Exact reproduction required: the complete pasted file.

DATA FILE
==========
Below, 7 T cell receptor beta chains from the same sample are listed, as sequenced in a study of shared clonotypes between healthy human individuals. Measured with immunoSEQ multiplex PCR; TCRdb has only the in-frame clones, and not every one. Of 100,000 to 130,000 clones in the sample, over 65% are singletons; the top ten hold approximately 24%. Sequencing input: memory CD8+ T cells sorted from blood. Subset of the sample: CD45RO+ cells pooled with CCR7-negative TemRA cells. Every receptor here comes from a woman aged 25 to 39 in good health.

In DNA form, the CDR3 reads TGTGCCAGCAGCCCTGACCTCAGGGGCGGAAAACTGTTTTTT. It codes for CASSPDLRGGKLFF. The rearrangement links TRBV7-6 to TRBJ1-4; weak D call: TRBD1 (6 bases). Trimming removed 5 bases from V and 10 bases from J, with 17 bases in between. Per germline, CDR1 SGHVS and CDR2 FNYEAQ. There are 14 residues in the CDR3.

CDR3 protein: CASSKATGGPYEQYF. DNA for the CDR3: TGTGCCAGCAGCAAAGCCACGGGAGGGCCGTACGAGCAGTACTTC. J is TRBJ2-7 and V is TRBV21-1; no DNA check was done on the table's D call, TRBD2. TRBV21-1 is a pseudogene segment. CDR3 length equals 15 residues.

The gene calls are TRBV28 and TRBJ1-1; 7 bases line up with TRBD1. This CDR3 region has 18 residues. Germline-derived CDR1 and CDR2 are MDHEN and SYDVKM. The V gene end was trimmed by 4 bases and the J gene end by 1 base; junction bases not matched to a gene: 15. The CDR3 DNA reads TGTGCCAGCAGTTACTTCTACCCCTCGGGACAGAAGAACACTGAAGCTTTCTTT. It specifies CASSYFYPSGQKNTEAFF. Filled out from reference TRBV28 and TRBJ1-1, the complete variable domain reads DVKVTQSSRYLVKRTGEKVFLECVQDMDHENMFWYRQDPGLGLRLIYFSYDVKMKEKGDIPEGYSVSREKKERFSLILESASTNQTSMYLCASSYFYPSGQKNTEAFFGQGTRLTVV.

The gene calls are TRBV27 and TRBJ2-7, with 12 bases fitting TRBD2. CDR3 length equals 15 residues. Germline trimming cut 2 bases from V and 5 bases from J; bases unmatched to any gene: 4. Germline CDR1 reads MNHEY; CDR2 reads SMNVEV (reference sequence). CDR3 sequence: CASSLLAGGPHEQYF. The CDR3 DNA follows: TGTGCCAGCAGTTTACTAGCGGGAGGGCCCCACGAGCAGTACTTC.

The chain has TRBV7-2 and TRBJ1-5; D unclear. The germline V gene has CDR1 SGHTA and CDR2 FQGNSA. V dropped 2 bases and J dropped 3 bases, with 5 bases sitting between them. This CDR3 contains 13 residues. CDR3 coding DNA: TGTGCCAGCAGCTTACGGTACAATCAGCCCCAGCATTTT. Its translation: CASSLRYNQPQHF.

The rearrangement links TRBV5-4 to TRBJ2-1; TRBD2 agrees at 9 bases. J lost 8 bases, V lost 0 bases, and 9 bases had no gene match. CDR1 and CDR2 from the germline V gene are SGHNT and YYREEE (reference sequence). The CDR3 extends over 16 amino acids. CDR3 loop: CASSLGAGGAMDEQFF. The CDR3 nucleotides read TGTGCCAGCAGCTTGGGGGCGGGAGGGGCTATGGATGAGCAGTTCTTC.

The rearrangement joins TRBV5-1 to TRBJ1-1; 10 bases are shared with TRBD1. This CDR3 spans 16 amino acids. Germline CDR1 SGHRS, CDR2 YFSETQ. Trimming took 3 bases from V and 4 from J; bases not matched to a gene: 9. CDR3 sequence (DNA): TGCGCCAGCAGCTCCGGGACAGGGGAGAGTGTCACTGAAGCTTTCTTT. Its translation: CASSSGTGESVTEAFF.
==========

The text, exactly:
Below, 7 T cell receptor beta chains from the same sample are listed, as sequenced in a study of shared clonotypes between healthy human individuals. Measured with immunoSEQ multiplex PCR; TCRdb has only the in-frame clones, and not every one. Of 100,000 to 130,000 clones in the sample, over 65% are singletons; the top ten hold approximately 24%. Sequencing input: memory CD8+ T cells sorted from blood. Subset of the sample: CD45RO+ cells pooled with CCR7-negative TemRA cells. Every receptor here comes from a woman aged 25 to 39 in good health.

In DNA form, the CDR3 reads TGTGCCAGCAGCCCTGACCTCAGGGGCGGAAAACTGTTTTTT. It codes for CASSPDLRGGKLFF. The rearrangement links TRBV7-6 to TRBJ1-4; weak D call: TRBD1 (6 bases). Trimming removed 5 bases from V and 10 bases from J, with 17 bases in between. Per germline, CDR1 SGHVS and CDR2 FNYEAQ. There are 14 residues in the CDR3.

CDR3 protein: CASSKATGGPYEQYF. DNA for the CDR3: TGTGCCAGCAGCAAAGCCACGGGAGGGCCGTACGAGCAGTACTTC. J is TRBJ2-7 and V is TRBV21-1; no DNA check was done on the table's D call, TRBD2. TRBV21-1 is a pseudogene segment. CDR3 length equals 15 residues.

The gene calls are TRBV28 and TRBJ1-1; 7 bases line up with TRBD1. This CDR3 region has 18 residues. Germline-derived CDR1 and CDR2 are MDHEN and SYDVKM. The V gene end was trimmed by 4 bases and the J gene end by 1 base; junction bases not matched to a gene: 15. The CDR3 DNA reads TGTGCCAGCAGTTACTTCTACCCCTCGGGACAGAAGAACACTGAAGCTTTCTTT. It specifies CASSYFYPSGQKNTEAFF. Filled out from reference TRBV28 and TRBJ1-1, the complete variable domain reads DVKVTQSSRYLVKRTGEKVFLECVQDMDHENMFWYRQDPGLGLRLIYFSYDVKMKEKGDIPEGYSVSREKKERFSLILESASTNQTSMYLCASSYFYPSGQKNTEAFFGQGTRLTVV.

The gene calls are TRBV27 and TRBJ2-7, with 12 bases fitting TRBD2. CDR3 length equals 15 residues. Germline trimming cut 2 bases from V and 5 bases from J; bases unmatched to any gene: 4. Germline CDR1 reads MNHEY; CDR2 reads SMNVEV (reference sequence). CDR3 sequence: CASSLLAGGPHEQYF. The CDR3 DNA follows: TGTGCCAGCAGTTTACTAGCGGGAGGGCCCCACGAGCAGTACTTC.

The chain has TRBV7-2 and TRBJ1-5; D unclear. The germline V gene has CDR1 SGHTA and CDR2 FQGNSA. V dropped 2 bases and J dropped 3 bases, with 5 bases sitting between them. This CDR3 contains 13 residues. CDR3 coding DNA: TGTGCCAGCAGCTTACGGTACAATCAGCCCCAGCATTTT. Its translation: CASSLRYNQPQHF.

The rearrangement links TRBV5-4 to TRBJ2-1; TRBD2 agrees at 9 bases. J lost 8 bases, V lost 0 bases, and 9 bases had no gene match. CDR1 and CDR2 from the germline V gene are SGHNT and YYREEE (reference sequence). The CDR3 extends over 16 amino acids. CDR3 loop: CASSLGAGGAMDEQFF. The CDR3 nucleotides read TGTGCCAGCAGCTTGGGGGCGGGAGGGGCTATGGATGAGCAGTTCTTC.

The rearrangement joins TRBV5-1 to TRBJ1-1; 10 bases are shared with TRBD1. This CDR3 spans 16 amino acids. Germline CDR1 SGHRS, CDR2 YFSETQ. Trimming took 3 bases from V and 4 from J; bases not matched to a gene: 9. CDR3 sequence (DNA): TGCGCCAGCAGCTCCGGGACAGGGGAGAGTGTCACTGAAGCTTTCTTT. Its translation: CASSSGTGESVTEAFF.